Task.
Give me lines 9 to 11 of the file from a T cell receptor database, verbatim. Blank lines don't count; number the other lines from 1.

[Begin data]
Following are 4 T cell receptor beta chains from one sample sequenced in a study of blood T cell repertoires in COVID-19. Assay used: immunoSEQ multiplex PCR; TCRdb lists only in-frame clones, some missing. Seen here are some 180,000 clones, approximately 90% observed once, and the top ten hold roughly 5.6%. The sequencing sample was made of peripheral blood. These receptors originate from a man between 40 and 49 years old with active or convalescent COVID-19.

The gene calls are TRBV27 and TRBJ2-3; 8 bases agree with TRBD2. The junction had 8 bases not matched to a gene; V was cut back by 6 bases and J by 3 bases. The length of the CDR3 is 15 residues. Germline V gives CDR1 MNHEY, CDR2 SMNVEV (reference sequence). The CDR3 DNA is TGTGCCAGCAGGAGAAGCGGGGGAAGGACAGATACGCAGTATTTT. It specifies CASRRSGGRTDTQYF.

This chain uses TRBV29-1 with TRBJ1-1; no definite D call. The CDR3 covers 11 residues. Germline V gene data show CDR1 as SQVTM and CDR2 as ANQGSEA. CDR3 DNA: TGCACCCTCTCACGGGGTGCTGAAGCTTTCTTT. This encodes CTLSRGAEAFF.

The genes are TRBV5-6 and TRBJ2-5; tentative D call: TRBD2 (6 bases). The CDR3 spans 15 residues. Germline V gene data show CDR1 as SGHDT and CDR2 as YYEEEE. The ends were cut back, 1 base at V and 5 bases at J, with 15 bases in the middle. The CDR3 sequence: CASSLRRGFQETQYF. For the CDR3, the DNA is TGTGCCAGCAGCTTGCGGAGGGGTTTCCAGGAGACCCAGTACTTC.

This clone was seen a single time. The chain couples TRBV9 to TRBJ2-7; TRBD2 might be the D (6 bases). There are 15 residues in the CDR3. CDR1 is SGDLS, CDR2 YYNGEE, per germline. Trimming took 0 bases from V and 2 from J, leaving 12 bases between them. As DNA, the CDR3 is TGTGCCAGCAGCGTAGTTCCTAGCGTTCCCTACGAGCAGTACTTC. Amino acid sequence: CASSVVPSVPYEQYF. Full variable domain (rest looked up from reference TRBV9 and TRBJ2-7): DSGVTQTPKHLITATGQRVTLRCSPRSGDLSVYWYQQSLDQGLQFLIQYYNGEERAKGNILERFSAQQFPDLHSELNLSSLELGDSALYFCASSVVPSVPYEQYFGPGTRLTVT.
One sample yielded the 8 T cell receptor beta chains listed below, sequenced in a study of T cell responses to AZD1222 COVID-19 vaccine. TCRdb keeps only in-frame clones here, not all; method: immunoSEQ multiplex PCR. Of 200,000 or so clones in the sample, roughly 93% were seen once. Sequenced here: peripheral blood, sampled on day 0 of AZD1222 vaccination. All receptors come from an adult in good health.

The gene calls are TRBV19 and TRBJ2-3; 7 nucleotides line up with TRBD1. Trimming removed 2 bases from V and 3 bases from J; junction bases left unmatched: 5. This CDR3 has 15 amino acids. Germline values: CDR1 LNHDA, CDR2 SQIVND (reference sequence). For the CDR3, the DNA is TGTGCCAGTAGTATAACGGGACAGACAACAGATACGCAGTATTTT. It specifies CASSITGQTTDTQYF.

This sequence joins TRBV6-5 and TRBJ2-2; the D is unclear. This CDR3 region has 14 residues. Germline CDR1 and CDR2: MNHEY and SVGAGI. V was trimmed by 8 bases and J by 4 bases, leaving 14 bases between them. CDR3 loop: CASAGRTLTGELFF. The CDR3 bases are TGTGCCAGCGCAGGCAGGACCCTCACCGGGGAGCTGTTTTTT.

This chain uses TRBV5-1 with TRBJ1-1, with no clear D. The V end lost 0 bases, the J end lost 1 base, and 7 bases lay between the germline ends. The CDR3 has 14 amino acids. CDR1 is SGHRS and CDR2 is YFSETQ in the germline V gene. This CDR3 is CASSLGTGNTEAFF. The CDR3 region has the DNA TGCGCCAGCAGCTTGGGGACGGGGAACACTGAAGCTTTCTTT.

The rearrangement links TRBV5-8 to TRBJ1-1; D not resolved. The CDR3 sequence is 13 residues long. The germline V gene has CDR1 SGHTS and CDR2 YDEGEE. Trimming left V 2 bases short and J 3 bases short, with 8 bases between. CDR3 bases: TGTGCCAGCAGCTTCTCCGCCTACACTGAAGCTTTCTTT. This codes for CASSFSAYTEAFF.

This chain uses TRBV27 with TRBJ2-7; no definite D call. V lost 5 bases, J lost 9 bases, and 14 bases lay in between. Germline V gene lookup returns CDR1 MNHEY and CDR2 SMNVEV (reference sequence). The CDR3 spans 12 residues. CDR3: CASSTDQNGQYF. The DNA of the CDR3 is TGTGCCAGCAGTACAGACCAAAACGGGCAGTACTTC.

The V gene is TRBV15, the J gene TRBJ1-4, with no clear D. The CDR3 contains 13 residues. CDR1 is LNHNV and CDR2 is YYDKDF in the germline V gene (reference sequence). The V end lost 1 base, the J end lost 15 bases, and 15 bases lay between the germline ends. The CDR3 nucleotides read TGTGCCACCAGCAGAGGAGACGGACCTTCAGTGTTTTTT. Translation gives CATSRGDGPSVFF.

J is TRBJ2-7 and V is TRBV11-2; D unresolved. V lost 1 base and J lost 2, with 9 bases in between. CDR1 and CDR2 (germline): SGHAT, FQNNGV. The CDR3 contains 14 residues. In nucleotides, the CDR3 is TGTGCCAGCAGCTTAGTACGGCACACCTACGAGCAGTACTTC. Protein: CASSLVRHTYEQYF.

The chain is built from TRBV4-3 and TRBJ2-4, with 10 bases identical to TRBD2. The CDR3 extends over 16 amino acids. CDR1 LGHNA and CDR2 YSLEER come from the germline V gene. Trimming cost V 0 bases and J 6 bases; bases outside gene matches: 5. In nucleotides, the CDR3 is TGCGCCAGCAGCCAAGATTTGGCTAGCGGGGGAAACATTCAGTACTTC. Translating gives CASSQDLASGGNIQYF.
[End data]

This chain uses TRBV5-1 with TRBJ1-1, with no clear D. The V end lost 0 bases, the J end lost 1 base, and 7 bases lay between the germline ends. The CDR3 has 14 amino acids. CDR1 is SGHRS and CDR2 is YFSETQ in the germline V gene. This CDR3 is CASSLGTGNTEAFF. The CDR3 region has the DNA TGCGCCAGCAGCTTGGGGACGGGGAACACTGAAGCTTTCTTT.

The rearrangement links TRBV5-8 to TRBJ1-1; D not resolved. The CDR3 sequence is 13 residues long. The germline V gene has CDR1 SGHTS and CDR2 YDEGEE. Trimming left V 2 bases short and J 3 bases short, with 8 bases between. CDR3 bases: TGTGCCAGCAGCTTCTCCGCCTACACTGAAGCTTTCTTT. This codes for CASSFSAYTEAFF.

This chain uses TRBV27 with TRBJ2-7; no definite D call. V lost 5 bases, J lost 9 bases, and 14 bases lay in between. Germline V gene lookup returns CDR1 MNHEY and CDR2 SMNVEV (reference sequence). The CDR3 spans 12 residues. CDR3: CASSTDQNGQYF. The DNA of the CDR3 is TGTGCCAGCAGTACAGACCAAAACGGGCAGTACTTC.